The Playlist: hip-hop

Today it's the turn of hip-hop in our new playlist series – cast your ears over the best of the latest tracks and mixtapes

Ign Igblor – New Wave 2

So far in 2014 there's been a rush of media outlets trying to get to Chicago and cover the rap scene in the city nicknamed Chiraq. This usually involves a film team turning up, trying to follow around Chief Keef, being repeatedly let down by Chief Keef and then finally talking to him before realising he's a mumbling teenager who's about as articulate and engaging as a bar of soap. There have been some notable exceptions, such as Ethan Brown who went to Chicago for Playboy, but most of them miss the more innovative elements in Chicagoan hip-hop in favour of salivating over drill and the violence connected to it. One of those less-derivative figures is Ign Igblor, a rapper who has more in common with industrial techno than trap, and whose abrasive beats are mixed with a Kanye West-style flow and lyrical content that moves from nihilistic rants to existential crises. Not exactly head-nodding stuff, but definitely not lacking ambition

Raekwon – The Living Room

The schism between the RZA and Raekwon is threatening to completely derail the Wu Tang Clan's "final" album. Things kicked off when Raekwon said the RZA was delivering sub-par tracks and was ruining the legacy of the group. The RZA countered by denying any rift and adding that without Raekwon he might pull the plug on the whole project; giving him a 30-day ultimatum to get on board. In between the beefing they both found time for some creative pursuits, with the RZA taking part in a spoof screentest for the role of Lesley Knope in Parks & Recreation, while Raekwon simply released another track which showed that he is still Wu Tang's best living MC.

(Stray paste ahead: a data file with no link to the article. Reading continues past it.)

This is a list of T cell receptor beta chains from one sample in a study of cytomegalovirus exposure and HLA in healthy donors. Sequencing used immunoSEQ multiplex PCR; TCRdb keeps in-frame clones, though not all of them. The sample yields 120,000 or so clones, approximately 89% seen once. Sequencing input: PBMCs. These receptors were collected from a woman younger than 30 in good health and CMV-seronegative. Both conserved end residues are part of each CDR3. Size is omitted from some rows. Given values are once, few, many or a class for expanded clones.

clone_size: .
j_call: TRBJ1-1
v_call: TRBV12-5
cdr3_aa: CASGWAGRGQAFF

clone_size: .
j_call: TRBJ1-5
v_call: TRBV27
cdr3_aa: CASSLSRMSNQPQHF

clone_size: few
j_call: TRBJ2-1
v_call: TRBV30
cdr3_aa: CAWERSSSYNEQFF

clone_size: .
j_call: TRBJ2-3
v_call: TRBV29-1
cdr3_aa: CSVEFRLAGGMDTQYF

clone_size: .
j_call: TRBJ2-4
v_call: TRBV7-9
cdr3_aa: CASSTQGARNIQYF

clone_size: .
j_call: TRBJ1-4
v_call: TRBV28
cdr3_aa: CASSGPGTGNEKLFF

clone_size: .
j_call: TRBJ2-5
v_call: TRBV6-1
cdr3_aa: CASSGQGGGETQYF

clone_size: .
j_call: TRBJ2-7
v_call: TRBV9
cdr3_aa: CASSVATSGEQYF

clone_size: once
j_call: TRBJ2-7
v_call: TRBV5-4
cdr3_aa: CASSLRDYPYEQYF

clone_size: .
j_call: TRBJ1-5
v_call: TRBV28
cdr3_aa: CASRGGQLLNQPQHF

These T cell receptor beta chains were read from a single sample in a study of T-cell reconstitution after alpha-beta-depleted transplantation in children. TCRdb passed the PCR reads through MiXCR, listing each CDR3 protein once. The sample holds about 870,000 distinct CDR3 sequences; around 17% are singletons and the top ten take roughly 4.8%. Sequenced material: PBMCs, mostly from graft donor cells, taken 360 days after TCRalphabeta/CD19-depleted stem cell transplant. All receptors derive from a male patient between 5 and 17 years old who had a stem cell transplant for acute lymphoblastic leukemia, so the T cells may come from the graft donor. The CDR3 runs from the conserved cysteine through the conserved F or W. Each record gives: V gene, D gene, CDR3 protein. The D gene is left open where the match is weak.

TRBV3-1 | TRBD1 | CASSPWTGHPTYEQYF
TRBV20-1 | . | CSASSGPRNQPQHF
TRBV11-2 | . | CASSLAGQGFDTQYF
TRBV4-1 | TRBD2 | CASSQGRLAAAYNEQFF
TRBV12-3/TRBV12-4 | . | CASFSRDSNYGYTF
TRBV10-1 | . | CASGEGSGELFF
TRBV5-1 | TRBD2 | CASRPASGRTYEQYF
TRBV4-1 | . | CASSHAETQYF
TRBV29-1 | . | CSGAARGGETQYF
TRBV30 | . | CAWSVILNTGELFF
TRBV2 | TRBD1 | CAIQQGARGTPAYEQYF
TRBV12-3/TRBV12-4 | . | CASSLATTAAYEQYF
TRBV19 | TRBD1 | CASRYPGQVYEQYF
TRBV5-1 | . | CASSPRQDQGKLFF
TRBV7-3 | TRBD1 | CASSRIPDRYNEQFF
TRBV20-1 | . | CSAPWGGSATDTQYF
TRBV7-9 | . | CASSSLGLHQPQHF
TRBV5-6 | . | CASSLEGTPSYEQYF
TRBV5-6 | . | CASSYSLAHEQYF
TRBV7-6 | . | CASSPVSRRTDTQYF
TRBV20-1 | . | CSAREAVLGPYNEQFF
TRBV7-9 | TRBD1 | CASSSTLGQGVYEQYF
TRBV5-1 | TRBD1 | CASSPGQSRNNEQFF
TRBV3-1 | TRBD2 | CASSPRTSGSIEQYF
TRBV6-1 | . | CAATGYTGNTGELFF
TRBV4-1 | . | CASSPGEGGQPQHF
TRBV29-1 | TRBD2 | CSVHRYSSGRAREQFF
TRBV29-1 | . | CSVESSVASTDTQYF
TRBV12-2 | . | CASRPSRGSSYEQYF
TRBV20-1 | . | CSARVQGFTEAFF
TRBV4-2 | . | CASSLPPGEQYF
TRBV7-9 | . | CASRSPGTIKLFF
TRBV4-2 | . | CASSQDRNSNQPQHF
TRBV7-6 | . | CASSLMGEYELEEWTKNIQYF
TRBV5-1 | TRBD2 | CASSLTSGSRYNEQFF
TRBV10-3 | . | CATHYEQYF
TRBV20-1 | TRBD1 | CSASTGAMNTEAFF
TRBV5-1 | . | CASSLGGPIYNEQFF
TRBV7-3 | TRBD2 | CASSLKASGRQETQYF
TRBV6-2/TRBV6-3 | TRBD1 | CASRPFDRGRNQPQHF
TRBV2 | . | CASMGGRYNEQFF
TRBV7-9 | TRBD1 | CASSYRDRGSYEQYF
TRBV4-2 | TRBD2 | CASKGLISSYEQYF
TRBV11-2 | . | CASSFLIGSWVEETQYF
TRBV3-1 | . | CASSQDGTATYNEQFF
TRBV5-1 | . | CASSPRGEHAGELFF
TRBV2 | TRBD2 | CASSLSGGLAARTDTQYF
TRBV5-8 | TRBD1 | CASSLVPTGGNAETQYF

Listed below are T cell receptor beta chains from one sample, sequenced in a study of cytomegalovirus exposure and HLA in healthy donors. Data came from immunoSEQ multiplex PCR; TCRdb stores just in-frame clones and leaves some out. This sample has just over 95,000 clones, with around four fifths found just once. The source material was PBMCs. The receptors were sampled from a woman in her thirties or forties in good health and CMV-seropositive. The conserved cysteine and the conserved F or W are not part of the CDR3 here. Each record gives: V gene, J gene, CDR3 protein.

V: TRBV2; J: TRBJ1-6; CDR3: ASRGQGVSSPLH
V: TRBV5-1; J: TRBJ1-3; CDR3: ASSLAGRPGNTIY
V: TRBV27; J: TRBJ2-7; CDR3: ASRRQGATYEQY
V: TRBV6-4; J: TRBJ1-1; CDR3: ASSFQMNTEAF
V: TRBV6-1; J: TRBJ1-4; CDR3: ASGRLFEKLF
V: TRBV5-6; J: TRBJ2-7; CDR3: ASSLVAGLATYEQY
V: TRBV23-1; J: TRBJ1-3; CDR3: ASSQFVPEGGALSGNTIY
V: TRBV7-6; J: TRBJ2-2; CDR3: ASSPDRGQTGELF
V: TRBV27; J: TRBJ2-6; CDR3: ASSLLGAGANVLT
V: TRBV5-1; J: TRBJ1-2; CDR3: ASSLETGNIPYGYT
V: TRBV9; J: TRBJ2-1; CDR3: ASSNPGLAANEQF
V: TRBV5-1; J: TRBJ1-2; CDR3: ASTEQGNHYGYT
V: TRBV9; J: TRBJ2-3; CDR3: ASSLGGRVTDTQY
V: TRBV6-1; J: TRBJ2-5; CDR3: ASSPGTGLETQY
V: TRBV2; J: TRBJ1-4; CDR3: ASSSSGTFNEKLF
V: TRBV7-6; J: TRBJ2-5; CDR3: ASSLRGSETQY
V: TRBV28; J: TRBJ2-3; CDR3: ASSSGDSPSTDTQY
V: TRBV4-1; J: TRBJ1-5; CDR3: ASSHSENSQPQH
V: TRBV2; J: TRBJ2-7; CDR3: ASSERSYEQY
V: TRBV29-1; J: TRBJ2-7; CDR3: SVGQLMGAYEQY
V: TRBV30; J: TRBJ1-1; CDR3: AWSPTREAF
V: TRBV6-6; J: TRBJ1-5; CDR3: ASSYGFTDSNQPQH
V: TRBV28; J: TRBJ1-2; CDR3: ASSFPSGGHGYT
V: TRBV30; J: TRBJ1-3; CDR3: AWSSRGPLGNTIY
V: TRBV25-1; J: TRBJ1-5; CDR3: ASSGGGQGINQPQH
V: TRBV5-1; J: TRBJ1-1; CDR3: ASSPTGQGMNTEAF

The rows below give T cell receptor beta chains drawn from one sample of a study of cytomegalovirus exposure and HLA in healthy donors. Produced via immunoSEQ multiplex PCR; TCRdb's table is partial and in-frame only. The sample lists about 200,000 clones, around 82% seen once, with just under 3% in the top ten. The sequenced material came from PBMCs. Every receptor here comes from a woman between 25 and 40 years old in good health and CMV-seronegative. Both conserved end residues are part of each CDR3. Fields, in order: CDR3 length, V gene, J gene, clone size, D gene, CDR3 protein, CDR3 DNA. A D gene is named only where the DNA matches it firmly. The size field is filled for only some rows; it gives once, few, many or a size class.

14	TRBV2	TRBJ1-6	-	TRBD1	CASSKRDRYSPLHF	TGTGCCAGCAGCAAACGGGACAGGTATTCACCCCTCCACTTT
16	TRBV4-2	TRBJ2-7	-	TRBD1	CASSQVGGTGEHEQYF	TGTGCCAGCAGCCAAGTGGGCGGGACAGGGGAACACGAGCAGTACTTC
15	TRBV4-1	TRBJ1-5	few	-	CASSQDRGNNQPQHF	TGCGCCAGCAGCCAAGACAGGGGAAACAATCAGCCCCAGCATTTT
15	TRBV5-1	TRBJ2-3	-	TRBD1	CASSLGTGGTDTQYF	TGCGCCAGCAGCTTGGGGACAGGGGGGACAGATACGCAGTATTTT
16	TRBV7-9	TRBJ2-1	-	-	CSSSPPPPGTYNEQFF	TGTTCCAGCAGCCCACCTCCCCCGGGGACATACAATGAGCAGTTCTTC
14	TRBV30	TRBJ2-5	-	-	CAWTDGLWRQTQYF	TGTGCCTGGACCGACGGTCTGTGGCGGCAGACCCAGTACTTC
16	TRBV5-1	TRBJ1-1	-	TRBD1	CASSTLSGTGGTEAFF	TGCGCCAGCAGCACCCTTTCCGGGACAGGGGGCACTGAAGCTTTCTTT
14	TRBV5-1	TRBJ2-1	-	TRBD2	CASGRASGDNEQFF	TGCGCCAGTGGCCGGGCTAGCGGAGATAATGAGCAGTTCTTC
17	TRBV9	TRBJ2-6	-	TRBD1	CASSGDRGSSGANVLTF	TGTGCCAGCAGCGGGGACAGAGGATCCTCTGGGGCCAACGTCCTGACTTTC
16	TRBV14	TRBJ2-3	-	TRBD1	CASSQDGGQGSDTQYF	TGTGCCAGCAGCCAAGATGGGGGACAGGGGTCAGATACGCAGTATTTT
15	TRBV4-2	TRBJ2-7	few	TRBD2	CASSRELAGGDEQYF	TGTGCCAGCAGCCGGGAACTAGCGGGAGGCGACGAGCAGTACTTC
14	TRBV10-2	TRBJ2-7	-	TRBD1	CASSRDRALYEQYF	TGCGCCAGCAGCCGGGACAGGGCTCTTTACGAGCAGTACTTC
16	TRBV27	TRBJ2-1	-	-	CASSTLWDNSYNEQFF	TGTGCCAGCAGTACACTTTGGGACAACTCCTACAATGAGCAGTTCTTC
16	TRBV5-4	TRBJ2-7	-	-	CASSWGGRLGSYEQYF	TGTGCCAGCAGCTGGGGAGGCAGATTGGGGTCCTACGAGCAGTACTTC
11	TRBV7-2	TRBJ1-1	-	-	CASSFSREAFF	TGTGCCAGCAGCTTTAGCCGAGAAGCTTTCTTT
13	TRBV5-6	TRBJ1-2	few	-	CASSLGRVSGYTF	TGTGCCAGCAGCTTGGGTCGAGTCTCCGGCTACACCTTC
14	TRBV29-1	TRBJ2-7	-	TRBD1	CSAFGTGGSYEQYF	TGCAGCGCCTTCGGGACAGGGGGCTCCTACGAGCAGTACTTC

Themed mixtapes (The Boondocks, Game of Thrones, Illmatic)

There has been a slew of themed mixtapes in the past couple of weeks, ranging from the painfully bad to the perfectly acceptable. Easily the most poorly thought-out themed mixtape in the short history of themed mixtapes was the Game of Thrones effort, Catch The Throne, which was an attempt by HBO to reach out to its “multicultural audience”. It was an interesting angle considering most soundminded people would assume those fans of Game of Thrones who happen to not be white might want exclusive footage/interviews from the show rather than a hastily assembled mixtape featuring Big Boi half-heartedly rapping about Khaleesi and how evil the Lannisters are.

On a more interesting note there were some good Illmatic 20th anniversary mixtapes with the pick being the Nah Right x Upnorthtrips mixtape which featured contemporary New York MCs updating tracks from the seminal album.

Another stand-out was the mixtape that helped promote the 20-year old animated series the Boondocks. Its success might have had something to do with the animated series beating NBC's The Voice in the US TV ratings. Adult Swim managed to attract Killer Mike, Smoke DZA and Troy Ave for an 18-track ode to Huey, Riley and Grandad.

Gucci Mane & Young Thug – Young Thugga Mane La Flare

Atlanta's most prolific MC-and-teacher-team hook up for a typically trap-laden and slightly-odd mixtape. In anticipation Young Thug has been knocking out a steady stream of tracks with increasingly strange titles (All Types a Drugs, Chickens, Eww Eww Eww), even though at the moment no one is sure exactly who he is signed to. On Young Thugga Mane La Flare he manages to out-weird Gucci Mane, which is quite the achievement, delivering Auto-Tuned, falsetto-cloaked verses about selling drugs that are so high-pitched and emotional it feels like he's going to burst into tears at any minute. It's a strangely alluring mix and with the abstract/menacing mutterings of Gucci Mane alongside it's likely you won't hear anything quite like it all year.

Pharoahe Monch feat Black Thought – Rapid Eye Movement

Pharoahe Monch has been busy promoting his new album PTSD, which is – if you can get past its terrible artwork – a good listen. Rapid Eye Movement is the centrepiece of the album and there's not a lot to it: stripped-back production, boom-bap beats and Lalo Schirfin-style strings and bass with Pharoahe and Black Thought stitching rhymes over the top of it. Monch also went on the influential Peter Rosenberg podcast (there's a great profile of Rosenberg in the New Yorker) and spoke about his time on Rawkus Records and how he is far from living the high life.


Lanre Bakare

The GuardianTramp

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